How would you describe the supply and demand profile of the GP-led industry, given the substantial amounts of money being raised?

I think this idea of a supply/demand imbalance is something of a misnomer. Yes, there is an enormous amount of money being raised, but there is also an enormous amount of supply. Just look at the numbers. There is currently somewhere around $160 billion of dry powder in the market, looking to address an estimated $300 billion to $350 billion of supply over the next three years. That equates to roughly two years’ worth of dry powder.

Compare that to the buyout market, where the numbers are closer to five and a half to six and a half years and suddenly the supply/demand fundamentals of the GP-led space actually look very attractive. There is undoubtedly more supply of GP-leds than there is the capital to complete these deals, which will lead to certain opportunities not getting funded. That, of course, means buyers can afford to be highly selective, which is a great position to be in.

What is your approach to asset selection then? This is a heavily intermediated part of the secondaries market, with a strong emphasis on achieving fair value, given the GP’s role as both buyer and seller. How do you ensure you get the returns you are targeting?

First and foremost, we focus on what we believe to be the best managers. Then we look at the underlying companies, their management, their performance and the performance of the industries they are operating in. We look for insight from our direct lending business – Ares Corporate Opportunities – and have conversations with that team as appropriate.

We then put all those pieces together alongside our quantitative research group, to make a decision on whether we can be a total solutions provider – to lead the transaction – or whether there is the opportunity to participate in a syndicate if we believe the asset has strong growth projections but does not represent a situation where we would act as overall lead. Generally, a decision to participate in a syndicate and not lead would be based on sizing.

The secondaries advisory community is reporting that buyers are significantly ramping up their due diligence efforts, particularly spending more time with underlying management teams, given an increasingly volatile economic environment. Has your approach to due diligence changed at all?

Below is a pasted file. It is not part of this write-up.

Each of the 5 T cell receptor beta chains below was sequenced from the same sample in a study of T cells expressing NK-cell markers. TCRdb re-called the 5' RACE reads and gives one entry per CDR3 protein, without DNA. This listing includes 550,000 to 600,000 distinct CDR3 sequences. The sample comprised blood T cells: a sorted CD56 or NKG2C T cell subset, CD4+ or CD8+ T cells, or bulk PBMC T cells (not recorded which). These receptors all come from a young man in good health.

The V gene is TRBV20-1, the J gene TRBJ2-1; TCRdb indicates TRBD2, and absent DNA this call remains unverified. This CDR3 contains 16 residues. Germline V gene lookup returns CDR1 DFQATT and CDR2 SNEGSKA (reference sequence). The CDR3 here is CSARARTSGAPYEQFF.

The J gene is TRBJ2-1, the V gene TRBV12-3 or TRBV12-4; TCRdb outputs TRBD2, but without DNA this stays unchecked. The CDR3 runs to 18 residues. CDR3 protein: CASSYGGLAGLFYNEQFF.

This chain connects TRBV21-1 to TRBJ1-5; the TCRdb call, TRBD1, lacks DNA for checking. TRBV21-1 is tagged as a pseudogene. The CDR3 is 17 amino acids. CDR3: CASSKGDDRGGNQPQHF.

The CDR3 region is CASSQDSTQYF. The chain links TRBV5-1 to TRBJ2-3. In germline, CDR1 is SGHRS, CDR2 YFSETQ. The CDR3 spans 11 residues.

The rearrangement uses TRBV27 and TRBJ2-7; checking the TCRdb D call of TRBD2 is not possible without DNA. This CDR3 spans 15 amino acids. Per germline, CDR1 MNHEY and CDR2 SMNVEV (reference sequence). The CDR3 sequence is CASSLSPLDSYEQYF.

Honestly, we have always looked to spend significant time with management. That is one of the advantages of leading and co-leading transactions. Not only do you get access to sponsors, but you also get access to the portfolio companies themselves.

In comparison with the LP secondaries market, transparency is extremely important when it comes to GP-leds and any efforts to restrict that access to individuals or information would be an immediate red flag. Our due diligence process has therefore continued to be rigorous in that sense. What I would say is that we are becoming increasingly selective about the industries we are comfortable transacting in when it comes to building a portfolio.

What changes are you seeing in terms of the way GP-led deals are being put together in the current environment?

One of the big pushbacks that we see from LPs involves the amount of time they are given to make a decision. We are working closely with sponsors to try and elongate that period. Giving someone 30 days or 45 days from start to finish is certainly not enough time. They need longer.

I would add that the current imbalance in the supply of GP-leds and the capital available to transact on them means there is an opportunity, as a buyer, to negotiate. That doesn’t necessarily mean negotiate on the headline price, given that we are always looking to deliver fair value to the underlying LPs, but we do see downward pressure on sponsor economics.

What are your concluding thoughts on how the GPled market is likely to evolve going forward?

We will continue to see substantial growth, undoubtedly. The secondaries industry has been growing robustly since its inception, but the real explosion has come since GP-leds arrived on the scene. The annual growth in transaction volume has been greater than 40 percent since 2015.

Meanwhile, the impact of GP-leds on the overall secondaries industry is only going to increase further. Depending on who you talk to, these deals accounted for somewhere between 50 percent and 55 percent of total secondaries volume last year. I believe that number will continue to grow. Indeed, I fully expect that we will reach $200 billion of GP-led transactions per annum within the next few years.